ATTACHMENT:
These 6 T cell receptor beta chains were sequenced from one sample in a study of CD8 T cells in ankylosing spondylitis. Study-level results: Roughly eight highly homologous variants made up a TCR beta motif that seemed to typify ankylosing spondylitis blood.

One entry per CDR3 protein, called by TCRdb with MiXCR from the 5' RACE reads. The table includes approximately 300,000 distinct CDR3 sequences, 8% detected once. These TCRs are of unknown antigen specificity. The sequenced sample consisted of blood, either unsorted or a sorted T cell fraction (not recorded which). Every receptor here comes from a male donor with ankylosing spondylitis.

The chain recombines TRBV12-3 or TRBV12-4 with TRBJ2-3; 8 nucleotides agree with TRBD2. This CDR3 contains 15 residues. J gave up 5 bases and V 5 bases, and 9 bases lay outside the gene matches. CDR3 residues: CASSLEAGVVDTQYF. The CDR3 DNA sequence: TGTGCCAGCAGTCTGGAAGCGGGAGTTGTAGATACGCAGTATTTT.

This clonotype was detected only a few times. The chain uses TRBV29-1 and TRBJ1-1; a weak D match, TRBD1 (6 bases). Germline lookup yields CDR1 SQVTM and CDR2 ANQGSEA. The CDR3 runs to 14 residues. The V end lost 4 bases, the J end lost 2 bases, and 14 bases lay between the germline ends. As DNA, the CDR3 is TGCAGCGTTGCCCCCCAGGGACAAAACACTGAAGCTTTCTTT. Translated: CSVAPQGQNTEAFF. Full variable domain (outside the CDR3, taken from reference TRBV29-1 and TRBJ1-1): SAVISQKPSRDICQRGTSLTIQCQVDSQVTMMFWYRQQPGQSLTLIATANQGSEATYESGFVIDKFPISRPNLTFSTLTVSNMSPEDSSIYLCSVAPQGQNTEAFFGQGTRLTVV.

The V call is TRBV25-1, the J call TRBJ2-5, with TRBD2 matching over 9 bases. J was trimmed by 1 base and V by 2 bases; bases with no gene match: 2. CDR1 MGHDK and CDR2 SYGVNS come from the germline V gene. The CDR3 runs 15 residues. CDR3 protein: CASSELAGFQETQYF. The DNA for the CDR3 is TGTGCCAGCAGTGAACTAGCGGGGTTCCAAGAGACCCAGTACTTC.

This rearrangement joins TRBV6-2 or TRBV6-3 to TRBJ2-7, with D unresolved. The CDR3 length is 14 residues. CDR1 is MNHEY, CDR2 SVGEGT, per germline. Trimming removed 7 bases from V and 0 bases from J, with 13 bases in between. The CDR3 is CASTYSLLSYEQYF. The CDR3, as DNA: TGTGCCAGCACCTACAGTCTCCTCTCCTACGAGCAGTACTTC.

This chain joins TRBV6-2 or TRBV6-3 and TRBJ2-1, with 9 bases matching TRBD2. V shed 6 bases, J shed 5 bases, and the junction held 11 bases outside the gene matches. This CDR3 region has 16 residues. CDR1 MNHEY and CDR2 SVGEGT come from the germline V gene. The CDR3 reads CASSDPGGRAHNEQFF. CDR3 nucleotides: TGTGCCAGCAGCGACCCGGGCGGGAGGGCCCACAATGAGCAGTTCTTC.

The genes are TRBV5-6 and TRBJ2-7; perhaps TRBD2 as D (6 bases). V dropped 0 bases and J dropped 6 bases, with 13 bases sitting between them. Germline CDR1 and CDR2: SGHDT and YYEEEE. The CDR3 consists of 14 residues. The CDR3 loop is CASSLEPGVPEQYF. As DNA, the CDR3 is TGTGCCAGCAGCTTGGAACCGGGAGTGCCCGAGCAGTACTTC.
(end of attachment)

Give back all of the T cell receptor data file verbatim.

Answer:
These 6 T cell receptor beta chains were sequenced from one sample in a study of CD8 T cells in ankylosing spondylitis. Study-level results: Roughly eight highly homologous variants made up a TCR beta motif that seemed to typify ankylosing spondylitis blood.

One entry per CDR3 protein, called by TCRdb with MiXCR from the 5' RACE reads. The table includes approximately 300,000 distinct CDR3 sequences, 8% detected once. These TCRs are of unknown antigen specificity. The sequenced sample consisted of blood, either unsorted or a sorted T cell fraction (not recorded which). Every receptor here comes from a male donor with ankylosing spondylitis.

The chain recombines TRBV12-3 or TRBV12-4 with TRBJ2-3; 8 nucleotides agree with TRBD2. This CDR3 contains 15 residues. J gave up 5 bases and V 5 bases, and 9 bases lay outside the gene matches. CDR3 residues: CASSLEAGVVDTQYF. The CDR3 DNA sequence: TGTGCCAGCAGTCTGGAAGCGGGAGTTGTAGATACGCAGTATTTT.

This clonotype was detected only a few times. The chain uses TRBV29-1 and TRBJ1-1; a weak D match, TRBD1 (6 bases). Germline lookup yields CDR1 SQVTM and CDR2 ANQGSEA. The CDR3 runs to 14 residues. The V end lost 4 bases, the J end lost 2 bases, and 14 bases lay between the germline ends. As DNA, the CDR3 is TGCAGCGTTGCCCCCCAGGGACAAAACACTGAAGCTTTCTTT. Translated: CSVAPQGQNTEAFF. Full variable domain (outside the CDR3, taken from reference TRBV29-1 and TRBJ1-1): SAVISQKPSRDICQRGTSLTIQCQVDSQVTMMFWYRQQPGQSLTLIATANQGSEATYESGFVIDKFPISRPNLTFSTLTVSNMSPEDSSIYLCSVAPQGQNTEAFFGQGTRLTVV.

The V call is TRBV25-1, the J call TRBJ2-5, with TRBD2 matching over 9 bases. J was trimmed by 1 base and V by 2 bases; bases with no gene match: 2. CDR1 MGHDK and CDR2 SYGVNS come from the germline V gene. The CDR3 runs 15 residues. CDR3 protein: CASSELAGFQETQYF. The DNA for the CDR3 is TGTGCCAGCAGTGAACTAGCGGGGTTCCAAGAGACCCAGTACTTC.

This rearrangement joins TRBV6-2 or TRBV6-3 to TRBJ2-7, with D unresolved. The CDR3 length is 14 residues. CDR1 is MNHEY, CDR2 SVGEGT, per germline. Trimming removed 7 bases from V and 0 bases from J, with 13 bases in between. The CDR3 is CASTYSLLSYEQYF. The CDR3, as DNA: TGTGCCAGCACCTACAGTCTCCTCTCCTACGAGCAGTACTTC.

This chain joins TRBV6-2 or TRBV6-3 and TRBJ2-1, with 9 bases matching TRBD2. V shed 6 bases, J shed 5 bases, and the junction held 11 bases outside the gene matches. This CDR3 region has 16 residues. CDR1 MNHEY and CDR2 SVGEGT come from the germline V gene. The CDR3 reads CASSDPGGRAHNEQFF. CDR3 nucleotides: TGTGCCAGCAGCGACCCGGGCGGGAGGGCCCACAATGAGCAGTTCTTC.

The genes are TRBV5-6 and TRBJ2-7; perhaps TRBD2 as D (6 bases). V dropped 0 bases and J dropped 6 bases, with 13 bases sitting between them. Germline CDR1 and CDR2: SGHDT and YYEEEE. The CDR3 consists of 14 residues. The CDR3 loop is CASSLEPGVPEQYF. As DNA, the CDR3 is TGTGCCAGCAGCTTGGAACCGGGAGTGCCCGAGCAGTACTTC.